December 29, 2011

Why I Love Sesame Street


I freaking LOVE Sesame Street. I loved it when I was a kid and now I DVR it for my own kid. We watch it together and while she’s learning to count with me and Elmo, my feminist heart is doing fist bumps with my feminist brain. And even when her attention span only gets her through the first five minutes, I can’t stop watching it. In the most recent episode I saw, actor Paul Rudd was playing a “storybook prince” who appeared every time Rosita, Abby and a penguin were confronted with a challenge during their game of Princess. In a last ditch effort to prove himself useful, he pulls out his trump card and, when that fails, a pity party ensues. If you have a few minutes, watch this clip.

Awesome, right? As a feminist, I love it when something on TV actually aligns with my value system and supports my parenting efforts. I also love when Sesame Street takes a dig at Disney. I don’t have to write about why feminists don’t enjoy Disney – the blogosphere has already taken care of that for me. I just can’t support its woman’s-worth-based-on-that-of-the-male-character stories. This isn't to say that kids who worship Disney princesses turn out to be rotten eggs or spoiled brats - just ask one my dear friends who's daughter has a trunk-full of princess costumes. Its all in the parenting. I like that Sesame Street has female characters who use logic, creativity and teamwork to get the job done, just as the male characters do. The messages of independence and girl-power are ones I can support and reinforce with real-life lessons at home. I love when Rosita asks, “How is kissing her feet going to get her out of the mailbox?” Duh Prince, your silly little kisses don’t save lives or get people out of sticky situations. Even puppets know that.
As an educator and a parent, I have a deep respect and appreciation for Sesame Street. I love that Sesame Street isn’t afraid to create episodes that incorporate ethics, emotions, respect, problem-solving, diversity, character, relationships, and tough social issues. Their crafty team of researchers, writers and puppeteers knock it out of the park every episode. Sesame Street has been on the air for over 40 years and has won more than 100 Emmy Awards.

6 comments:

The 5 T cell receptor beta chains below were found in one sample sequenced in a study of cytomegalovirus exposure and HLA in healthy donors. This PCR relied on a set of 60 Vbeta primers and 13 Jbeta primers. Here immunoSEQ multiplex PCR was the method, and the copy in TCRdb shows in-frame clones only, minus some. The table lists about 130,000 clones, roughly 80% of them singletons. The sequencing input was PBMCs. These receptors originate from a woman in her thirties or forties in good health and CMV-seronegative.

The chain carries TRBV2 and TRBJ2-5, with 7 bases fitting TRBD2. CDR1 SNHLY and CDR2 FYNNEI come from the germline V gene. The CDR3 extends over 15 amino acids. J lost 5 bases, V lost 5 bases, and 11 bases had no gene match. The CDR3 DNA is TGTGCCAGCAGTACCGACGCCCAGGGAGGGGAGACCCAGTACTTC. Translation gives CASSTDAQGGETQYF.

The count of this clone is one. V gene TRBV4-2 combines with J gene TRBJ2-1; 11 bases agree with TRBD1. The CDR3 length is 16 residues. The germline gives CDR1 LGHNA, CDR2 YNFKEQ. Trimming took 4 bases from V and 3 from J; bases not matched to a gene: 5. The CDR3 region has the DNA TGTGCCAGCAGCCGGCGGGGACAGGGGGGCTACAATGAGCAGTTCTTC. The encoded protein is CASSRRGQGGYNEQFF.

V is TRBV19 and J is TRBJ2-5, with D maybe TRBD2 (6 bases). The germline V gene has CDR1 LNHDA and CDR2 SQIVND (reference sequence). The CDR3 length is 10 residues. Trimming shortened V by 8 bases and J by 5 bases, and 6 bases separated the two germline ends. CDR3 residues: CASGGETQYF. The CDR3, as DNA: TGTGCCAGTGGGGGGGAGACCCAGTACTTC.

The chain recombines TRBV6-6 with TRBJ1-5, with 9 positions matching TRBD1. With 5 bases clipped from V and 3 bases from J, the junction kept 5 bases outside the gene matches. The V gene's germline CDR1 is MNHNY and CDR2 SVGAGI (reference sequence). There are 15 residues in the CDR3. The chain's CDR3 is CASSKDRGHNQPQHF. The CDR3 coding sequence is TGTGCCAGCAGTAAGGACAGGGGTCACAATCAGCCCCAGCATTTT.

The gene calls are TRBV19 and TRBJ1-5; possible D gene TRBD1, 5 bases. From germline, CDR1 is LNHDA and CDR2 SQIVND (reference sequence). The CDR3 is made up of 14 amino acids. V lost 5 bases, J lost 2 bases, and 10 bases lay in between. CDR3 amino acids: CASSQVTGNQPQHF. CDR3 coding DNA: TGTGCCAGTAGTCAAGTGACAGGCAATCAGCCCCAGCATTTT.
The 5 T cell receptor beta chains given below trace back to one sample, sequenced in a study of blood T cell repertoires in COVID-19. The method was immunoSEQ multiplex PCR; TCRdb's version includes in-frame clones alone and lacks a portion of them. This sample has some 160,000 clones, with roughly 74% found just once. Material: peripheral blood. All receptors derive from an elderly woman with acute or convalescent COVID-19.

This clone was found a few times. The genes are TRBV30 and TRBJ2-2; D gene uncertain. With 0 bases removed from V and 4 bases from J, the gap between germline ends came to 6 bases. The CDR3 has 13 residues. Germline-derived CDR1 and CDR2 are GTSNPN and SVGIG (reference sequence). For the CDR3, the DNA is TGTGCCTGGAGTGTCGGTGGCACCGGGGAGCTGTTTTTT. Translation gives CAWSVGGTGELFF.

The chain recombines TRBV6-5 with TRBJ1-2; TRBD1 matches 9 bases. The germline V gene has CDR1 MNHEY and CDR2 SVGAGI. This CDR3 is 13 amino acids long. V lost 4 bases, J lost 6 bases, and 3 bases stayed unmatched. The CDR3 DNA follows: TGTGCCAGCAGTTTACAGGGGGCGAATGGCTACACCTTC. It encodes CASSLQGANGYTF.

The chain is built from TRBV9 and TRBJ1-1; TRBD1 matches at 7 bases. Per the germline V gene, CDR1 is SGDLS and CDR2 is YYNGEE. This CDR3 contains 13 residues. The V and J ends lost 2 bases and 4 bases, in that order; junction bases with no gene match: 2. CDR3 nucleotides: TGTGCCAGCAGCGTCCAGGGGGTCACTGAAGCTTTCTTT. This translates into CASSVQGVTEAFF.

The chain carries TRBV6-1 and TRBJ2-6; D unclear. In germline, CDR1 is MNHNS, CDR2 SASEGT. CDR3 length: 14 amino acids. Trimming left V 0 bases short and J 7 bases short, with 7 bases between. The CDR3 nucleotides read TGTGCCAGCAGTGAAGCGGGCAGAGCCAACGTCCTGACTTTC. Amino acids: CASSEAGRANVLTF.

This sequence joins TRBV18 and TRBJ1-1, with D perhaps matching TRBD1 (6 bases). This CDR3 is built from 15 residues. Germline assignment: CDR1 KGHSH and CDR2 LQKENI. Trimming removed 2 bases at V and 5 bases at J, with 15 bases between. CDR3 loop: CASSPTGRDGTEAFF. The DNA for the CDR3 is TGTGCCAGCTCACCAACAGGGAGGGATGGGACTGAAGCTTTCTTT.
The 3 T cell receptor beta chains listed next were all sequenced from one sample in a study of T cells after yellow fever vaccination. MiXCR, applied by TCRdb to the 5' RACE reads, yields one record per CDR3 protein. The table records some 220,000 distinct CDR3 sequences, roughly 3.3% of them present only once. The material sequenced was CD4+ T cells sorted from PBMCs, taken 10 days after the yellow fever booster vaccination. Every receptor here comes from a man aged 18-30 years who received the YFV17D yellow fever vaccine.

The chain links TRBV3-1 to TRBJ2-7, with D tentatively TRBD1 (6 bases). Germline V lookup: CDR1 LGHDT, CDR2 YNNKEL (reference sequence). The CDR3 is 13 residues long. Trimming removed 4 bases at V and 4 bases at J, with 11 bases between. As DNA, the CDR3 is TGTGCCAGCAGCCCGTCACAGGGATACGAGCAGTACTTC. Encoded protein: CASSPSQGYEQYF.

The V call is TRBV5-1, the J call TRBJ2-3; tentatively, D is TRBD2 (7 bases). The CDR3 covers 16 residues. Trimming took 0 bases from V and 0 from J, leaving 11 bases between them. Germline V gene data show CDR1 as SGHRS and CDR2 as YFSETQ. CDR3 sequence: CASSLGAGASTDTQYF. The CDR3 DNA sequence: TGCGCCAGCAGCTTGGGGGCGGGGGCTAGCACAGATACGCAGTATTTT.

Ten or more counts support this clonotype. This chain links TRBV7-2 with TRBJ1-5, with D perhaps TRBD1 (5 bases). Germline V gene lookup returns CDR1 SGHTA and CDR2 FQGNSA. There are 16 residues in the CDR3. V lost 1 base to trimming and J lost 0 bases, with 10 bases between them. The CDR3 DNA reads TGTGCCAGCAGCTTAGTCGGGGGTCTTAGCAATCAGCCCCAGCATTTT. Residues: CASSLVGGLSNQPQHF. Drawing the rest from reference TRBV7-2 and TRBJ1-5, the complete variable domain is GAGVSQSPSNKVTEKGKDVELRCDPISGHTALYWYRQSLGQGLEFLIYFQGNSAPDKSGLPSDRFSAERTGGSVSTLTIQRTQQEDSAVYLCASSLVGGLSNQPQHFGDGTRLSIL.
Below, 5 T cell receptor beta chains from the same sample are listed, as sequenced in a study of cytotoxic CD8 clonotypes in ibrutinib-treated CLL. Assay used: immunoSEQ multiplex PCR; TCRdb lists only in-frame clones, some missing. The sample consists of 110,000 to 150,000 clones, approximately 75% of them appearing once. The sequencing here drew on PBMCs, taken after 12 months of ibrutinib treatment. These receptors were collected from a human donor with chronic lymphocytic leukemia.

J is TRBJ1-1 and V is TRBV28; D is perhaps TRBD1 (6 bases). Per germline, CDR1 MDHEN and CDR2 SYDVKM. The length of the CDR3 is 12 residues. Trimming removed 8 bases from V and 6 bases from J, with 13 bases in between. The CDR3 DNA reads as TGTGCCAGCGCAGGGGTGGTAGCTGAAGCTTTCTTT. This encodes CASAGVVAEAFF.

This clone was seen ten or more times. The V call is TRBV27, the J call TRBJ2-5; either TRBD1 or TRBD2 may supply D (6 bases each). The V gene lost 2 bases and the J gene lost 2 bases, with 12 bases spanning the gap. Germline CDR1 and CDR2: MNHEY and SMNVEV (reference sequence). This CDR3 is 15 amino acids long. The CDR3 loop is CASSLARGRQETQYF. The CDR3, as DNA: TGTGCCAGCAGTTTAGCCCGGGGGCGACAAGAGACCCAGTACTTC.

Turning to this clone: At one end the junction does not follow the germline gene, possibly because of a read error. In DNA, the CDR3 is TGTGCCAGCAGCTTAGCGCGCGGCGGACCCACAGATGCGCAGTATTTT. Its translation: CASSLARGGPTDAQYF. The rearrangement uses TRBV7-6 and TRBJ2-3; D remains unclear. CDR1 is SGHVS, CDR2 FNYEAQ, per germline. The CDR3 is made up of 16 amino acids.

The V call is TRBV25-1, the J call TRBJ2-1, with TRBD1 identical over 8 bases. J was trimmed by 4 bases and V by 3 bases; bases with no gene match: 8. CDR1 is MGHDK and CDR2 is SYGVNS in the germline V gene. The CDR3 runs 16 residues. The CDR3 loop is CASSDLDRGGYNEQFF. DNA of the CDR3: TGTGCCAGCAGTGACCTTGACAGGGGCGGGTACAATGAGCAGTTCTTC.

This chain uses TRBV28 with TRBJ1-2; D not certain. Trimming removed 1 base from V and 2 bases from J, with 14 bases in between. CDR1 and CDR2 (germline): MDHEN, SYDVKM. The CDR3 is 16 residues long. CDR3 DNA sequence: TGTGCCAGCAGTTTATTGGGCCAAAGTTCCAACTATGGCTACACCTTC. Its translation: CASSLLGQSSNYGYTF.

E of the Darwin Girls said...

Is it all Disney movies or just princesses? Is it all princesses or just Disney princesses? What about a princess like Mulan?

I am going to respectfully disagree. Little E and I love to twirl and sing songs from Tangled. I feel like there are worse things she could be doing - like watching Spongebob SquarePants. That show can make you less intelligent in 24 minutes flat.

Now things like young adults shopping at Victoria's Secret and wearing makeup - that is going to get me fired up!

Thanks for sharing T.

E of the Darwin Girls said...

P.S. I love Sesame Street too. :)

T of The Darwin Girls said...

I totally agree with you on Spongebob. We once ruled out a day care provider solely on the fact that she occasionally let the kids watch that show.

I also agree with you that of all the terrible things a kid could be doing, watching princesses on tv is mild. It is mostly the classic Disney princesses that bother me - Cinderella, Sleeping Beauty, etc. I will say that Disney has been getting a little better with their female leads.

But for now, my kid watches just a little tv, and its gonna be Sesame Street for a while. She sure was having fun yesterday when C's daughter had her dressed in fairy wings and a tiara yesterday!

A of the Darwin Girls said...

I love Sesame Street. I love Disney and I love Disney because of this clip:
http://www.youtube.com/watch?v=Re-W2EdI_jg&feature=related

J of the Darwin Girls said...

T- thanks! I have started reading lots of blogs on this and related subjects... I want to raise my baby girl thinking she can be strong and do anything, and NOT to be insecure about her body, thinking stupid is cute, etc. How to do that when girls' clothing looks like teenagers' clothing and teens' clothing looks like sex workers' clothing, when the media is photoshopping every image, when Disney is creating female characters who are only valued for their beauty ... it just seems hard!

A of the Darwin Girls said...

Belle did rescue the Beast!

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